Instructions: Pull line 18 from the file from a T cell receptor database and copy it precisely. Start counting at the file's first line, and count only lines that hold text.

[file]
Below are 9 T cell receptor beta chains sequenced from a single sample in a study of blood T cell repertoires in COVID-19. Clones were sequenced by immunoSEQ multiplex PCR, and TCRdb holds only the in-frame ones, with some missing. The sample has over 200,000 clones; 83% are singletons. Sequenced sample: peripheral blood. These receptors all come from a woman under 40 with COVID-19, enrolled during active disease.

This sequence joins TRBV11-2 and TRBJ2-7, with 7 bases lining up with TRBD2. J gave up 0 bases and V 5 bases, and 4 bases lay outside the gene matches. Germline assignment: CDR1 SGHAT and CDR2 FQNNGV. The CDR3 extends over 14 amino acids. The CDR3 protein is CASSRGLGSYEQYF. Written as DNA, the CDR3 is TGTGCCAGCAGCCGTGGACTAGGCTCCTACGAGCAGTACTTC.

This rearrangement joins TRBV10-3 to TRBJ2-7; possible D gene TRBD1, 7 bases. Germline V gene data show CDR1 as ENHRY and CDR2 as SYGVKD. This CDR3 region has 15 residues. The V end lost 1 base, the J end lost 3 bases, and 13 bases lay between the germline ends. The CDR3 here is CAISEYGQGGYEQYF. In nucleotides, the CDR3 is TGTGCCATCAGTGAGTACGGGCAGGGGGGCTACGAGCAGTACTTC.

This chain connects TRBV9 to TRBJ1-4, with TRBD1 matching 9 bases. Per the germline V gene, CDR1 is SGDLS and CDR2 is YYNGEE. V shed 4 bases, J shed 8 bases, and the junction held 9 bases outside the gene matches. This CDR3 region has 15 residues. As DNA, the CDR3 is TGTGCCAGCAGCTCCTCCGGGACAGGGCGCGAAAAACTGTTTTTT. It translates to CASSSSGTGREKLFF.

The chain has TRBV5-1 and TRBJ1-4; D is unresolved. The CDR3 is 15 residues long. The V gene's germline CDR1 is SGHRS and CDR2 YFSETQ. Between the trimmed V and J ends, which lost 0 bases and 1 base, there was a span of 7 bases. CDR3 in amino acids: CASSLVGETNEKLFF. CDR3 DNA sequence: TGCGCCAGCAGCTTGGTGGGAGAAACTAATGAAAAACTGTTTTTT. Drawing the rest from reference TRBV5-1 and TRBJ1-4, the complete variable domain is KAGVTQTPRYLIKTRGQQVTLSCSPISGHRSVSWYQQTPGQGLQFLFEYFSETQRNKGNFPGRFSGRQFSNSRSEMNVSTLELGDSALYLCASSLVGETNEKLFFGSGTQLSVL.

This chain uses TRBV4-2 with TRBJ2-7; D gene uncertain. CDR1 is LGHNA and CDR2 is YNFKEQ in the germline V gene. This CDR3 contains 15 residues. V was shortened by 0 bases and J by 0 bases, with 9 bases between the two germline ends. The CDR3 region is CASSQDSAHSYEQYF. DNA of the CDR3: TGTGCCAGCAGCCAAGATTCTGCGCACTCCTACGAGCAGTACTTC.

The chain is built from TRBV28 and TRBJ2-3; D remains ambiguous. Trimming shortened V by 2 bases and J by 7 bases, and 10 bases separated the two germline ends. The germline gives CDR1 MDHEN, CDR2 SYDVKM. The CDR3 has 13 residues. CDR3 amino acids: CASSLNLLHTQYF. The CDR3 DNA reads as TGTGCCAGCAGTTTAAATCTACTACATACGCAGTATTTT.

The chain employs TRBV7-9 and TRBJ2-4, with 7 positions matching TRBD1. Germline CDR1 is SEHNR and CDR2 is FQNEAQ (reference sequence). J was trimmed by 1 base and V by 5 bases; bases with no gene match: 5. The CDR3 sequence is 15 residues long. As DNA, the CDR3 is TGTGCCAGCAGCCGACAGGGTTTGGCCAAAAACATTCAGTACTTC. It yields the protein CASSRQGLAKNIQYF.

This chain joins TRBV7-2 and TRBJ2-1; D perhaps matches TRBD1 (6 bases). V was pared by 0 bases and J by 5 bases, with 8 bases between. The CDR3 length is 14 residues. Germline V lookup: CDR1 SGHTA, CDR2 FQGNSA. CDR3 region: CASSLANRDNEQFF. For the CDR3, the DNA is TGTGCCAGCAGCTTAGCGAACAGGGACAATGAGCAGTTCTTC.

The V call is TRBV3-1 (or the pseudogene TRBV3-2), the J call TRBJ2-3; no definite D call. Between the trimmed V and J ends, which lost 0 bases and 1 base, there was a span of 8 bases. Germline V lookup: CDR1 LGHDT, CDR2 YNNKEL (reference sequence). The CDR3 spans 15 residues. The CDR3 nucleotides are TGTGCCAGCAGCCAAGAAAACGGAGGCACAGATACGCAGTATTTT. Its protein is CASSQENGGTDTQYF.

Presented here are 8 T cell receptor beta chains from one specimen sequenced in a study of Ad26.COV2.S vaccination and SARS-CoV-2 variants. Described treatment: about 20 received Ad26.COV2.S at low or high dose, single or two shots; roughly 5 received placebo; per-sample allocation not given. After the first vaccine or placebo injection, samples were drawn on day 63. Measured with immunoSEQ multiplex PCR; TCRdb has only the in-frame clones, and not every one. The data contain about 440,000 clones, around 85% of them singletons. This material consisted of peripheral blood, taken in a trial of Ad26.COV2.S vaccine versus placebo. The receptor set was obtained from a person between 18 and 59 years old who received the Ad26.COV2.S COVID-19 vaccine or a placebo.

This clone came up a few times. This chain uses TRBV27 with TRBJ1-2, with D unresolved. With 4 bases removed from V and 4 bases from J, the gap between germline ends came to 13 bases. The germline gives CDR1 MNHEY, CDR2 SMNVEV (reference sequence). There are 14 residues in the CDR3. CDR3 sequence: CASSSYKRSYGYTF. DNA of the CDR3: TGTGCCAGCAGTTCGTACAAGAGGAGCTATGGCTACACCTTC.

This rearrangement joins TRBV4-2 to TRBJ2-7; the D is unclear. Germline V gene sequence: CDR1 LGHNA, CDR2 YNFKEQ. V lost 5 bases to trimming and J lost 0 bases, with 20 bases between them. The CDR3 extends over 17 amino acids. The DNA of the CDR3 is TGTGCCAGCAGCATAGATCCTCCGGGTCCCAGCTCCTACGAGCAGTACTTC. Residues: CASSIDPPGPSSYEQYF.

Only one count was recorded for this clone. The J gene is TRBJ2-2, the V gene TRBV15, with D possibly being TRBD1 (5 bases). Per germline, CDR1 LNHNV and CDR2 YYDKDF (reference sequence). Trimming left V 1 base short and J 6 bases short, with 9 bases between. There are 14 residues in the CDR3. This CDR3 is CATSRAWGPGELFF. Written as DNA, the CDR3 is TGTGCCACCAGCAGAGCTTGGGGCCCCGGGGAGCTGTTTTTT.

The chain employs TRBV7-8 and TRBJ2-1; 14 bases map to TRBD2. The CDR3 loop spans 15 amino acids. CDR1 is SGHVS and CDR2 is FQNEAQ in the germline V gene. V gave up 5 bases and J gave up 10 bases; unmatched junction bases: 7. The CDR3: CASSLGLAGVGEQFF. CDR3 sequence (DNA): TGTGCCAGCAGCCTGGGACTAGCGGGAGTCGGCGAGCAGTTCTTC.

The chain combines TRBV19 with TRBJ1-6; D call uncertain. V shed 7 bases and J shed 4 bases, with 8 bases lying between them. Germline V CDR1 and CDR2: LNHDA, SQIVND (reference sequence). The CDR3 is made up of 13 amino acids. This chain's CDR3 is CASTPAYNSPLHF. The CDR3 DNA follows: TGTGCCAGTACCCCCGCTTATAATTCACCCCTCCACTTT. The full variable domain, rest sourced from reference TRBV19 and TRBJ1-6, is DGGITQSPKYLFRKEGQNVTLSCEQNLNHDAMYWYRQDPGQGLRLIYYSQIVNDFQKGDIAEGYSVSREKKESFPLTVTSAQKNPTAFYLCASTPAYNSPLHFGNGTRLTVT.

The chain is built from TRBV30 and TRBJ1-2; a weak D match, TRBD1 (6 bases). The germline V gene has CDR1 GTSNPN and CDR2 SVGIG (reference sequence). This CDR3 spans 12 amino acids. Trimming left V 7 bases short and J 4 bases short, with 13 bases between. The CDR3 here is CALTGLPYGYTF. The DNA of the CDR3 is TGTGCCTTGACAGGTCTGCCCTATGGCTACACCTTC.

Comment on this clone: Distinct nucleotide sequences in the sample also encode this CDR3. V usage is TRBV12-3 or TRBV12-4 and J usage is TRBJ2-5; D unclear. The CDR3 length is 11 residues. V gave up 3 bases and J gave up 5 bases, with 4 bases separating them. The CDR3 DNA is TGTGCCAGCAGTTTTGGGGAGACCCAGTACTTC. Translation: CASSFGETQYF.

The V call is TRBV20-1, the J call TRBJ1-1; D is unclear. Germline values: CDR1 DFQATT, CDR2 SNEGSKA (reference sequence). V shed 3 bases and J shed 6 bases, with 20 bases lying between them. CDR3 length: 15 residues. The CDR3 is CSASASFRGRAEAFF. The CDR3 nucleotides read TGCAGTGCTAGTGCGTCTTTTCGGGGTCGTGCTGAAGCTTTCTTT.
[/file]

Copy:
Comment on this clone: Distinct nucleotide sequences in the sample also encode this CDR3. V usage is TRBV12-3 or TRBV12-4 and J usage is TRBJ2-5; D unclear. The CDR3 length is 11 residues. V gave up 3 bases and J gave up 5 bases, with 4 bases separating them. The CDR3 DNA is TGTGCCAGCAGTTTTGGGGAGACCCAGTACTTC. Translation: CASSFGETQYF.